Professional Jeweler Archive: Postal Service Irradiation Process May Affect Some Gems

February 2002

Gemstones & Pearls/Gemology

Postal Service Irradiation Process May Affect Some Gems

The solution to killing anthrax spores raises a problem when shipping gemstones through the mail

United States. Recently, however, incidences of binfection by anthrax spores sent through the mail have caused the USPS to seek ways to protect postal employees and the public from this potential threat. One part of this effort is to use a technique that kills anthrax spores (as well as other biological agents) in the mail as it is being processed.

One company with which the Postal Service contracted, SureBeam (a subsidiary of Titan Corp.), provides a type of linear accelerator that creates a beam of high-energy electrons. In effect, this equipment uses irradiation to kill the anthrax spores.

However, we know this type of irradiation is often used intentionally to change the color of some gems – and could produce an undesirable result as well. Recognizing the potential impact of this development on the jewelry industry and the consuming public, GIA decided to test the effect of the proposed postal irradiation process on various gems.

The Process

A spokesman for SureBeam told us the actual dosage the Postal Service uses is 56 kilograys (equivalent to 5.6 megarads). This figure was confirmed by Laura Smith, quality assurance manager for Titan Scan Technologies (another Titan Corp. subsidiary), who agreed to run tests for us under the same conditions used by the USPS.

For these initial tests, we chose gem materials we know to be affected significantly by irradiation. This group consisted of two types of cultured pearls plus eight gem species (diamond, kunzite, morganite, quartz, sapphire, topaz, tourmaline and zircon – all natural) and a number of varieties of those species for a base of 16 samples. We also added to this group a 14k yellow gold ring, to reassure the industry that gold jewelry would not retain any residual radioactivity from this process.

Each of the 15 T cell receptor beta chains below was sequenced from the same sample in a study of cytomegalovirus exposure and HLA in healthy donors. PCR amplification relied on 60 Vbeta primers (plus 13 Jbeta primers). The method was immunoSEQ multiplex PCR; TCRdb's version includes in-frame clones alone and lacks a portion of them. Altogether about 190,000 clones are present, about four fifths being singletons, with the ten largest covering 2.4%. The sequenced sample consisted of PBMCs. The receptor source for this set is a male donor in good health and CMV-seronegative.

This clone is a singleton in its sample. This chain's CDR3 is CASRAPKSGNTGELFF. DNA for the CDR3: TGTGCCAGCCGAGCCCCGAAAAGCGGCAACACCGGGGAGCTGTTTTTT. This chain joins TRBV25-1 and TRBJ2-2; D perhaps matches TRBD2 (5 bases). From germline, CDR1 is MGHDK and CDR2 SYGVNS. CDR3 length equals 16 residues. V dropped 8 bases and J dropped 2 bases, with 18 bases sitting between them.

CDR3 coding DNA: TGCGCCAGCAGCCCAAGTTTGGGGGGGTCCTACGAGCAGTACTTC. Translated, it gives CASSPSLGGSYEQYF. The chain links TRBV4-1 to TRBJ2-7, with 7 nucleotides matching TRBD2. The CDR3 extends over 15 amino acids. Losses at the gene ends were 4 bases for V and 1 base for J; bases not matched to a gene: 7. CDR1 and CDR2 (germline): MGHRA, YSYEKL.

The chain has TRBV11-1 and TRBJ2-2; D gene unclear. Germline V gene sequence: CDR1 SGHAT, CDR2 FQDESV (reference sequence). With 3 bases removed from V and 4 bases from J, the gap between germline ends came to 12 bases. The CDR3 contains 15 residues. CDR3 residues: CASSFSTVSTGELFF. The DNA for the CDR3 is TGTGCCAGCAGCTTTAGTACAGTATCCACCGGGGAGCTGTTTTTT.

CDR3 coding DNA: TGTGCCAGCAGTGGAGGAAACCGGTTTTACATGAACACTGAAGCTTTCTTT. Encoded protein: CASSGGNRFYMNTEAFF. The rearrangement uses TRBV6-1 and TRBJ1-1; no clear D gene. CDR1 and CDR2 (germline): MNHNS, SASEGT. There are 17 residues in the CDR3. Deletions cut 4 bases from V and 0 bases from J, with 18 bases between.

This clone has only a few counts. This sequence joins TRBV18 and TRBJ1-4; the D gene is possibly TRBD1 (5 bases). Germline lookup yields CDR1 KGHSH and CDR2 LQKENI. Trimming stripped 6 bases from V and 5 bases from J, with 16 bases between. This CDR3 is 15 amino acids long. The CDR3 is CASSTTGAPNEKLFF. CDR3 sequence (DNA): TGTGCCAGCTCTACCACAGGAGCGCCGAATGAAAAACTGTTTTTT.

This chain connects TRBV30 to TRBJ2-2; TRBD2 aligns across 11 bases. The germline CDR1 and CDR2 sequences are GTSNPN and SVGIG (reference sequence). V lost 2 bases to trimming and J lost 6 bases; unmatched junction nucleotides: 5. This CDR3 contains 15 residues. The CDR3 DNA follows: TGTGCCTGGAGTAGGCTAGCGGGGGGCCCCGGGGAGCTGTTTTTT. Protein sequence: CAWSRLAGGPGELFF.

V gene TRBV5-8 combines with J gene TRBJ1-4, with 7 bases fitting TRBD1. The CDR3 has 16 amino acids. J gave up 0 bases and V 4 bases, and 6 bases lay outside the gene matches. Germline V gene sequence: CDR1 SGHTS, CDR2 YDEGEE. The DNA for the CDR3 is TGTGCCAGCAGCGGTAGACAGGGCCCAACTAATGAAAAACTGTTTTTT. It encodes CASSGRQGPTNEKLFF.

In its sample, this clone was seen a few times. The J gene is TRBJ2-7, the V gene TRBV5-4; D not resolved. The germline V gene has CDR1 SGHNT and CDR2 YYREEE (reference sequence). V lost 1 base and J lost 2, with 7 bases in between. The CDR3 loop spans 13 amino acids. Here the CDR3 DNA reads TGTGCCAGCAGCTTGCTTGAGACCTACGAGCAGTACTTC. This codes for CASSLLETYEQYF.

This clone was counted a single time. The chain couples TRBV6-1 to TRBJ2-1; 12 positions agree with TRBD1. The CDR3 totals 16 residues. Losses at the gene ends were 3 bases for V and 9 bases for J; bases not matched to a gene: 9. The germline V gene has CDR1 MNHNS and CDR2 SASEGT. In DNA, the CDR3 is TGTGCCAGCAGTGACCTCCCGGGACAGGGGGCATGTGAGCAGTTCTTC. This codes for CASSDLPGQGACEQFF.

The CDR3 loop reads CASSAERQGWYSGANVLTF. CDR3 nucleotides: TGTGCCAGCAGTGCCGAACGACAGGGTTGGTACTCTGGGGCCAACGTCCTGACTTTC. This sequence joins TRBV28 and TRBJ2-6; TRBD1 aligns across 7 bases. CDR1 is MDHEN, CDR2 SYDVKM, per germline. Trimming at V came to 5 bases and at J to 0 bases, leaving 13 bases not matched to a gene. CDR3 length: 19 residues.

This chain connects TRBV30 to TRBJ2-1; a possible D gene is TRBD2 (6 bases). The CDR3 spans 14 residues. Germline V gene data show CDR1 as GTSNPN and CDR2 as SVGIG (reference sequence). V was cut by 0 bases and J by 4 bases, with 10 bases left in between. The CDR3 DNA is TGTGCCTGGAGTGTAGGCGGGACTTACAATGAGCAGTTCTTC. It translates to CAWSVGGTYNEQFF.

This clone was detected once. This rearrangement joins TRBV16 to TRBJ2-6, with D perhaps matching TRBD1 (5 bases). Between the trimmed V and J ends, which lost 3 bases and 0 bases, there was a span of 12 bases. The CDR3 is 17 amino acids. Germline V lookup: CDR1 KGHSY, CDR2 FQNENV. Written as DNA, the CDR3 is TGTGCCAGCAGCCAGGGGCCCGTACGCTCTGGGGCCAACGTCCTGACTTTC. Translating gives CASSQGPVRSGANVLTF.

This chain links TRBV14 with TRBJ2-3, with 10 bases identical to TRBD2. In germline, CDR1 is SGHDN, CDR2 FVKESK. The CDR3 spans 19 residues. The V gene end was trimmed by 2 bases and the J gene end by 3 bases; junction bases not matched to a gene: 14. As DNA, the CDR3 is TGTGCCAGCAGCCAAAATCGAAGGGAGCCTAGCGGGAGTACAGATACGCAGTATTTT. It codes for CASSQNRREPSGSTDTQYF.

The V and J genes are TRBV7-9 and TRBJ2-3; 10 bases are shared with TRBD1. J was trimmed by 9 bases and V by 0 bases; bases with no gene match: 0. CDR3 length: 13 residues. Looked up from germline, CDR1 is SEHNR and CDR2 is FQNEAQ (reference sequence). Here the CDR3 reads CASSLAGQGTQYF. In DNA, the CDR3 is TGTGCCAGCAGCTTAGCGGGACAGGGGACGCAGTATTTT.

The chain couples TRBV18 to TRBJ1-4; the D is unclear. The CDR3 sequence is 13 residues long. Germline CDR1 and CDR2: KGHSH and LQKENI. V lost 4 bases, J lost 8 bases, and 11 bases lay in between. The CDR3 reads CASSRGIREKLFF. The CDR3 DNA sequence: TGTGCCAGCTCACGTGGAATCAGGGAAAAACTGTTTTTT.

We made up three sets of these samples and placed them in boxes packaged in the same manner we use routinely to ship gems from the GIA Gem Trade Laboratory. Because stones are often shipped more than once (sent out on memo, returned or sent to a manufacturer for mounting and then sent back, etc.), we asked to have one package scanned just once, another scanned twice and the third scanned four times to see if the cumulative effect of multiple scans caused any significant difference.

The contents of the boxes were identical, with just one exception: Because we had only one sample of a heavily included gray diamond, we placed this in the package that was to receive four scans to confirm it would not retain residual radioactivity, as is often detected in irradiated black diamonds.


After we retrieved the packages, we first checked for the presence of residual radiation with a Victoreen model 290 radiation survey meter. This was done on the unopened packages as well as on the individual samples. Fortunately, no residual radiation was detected.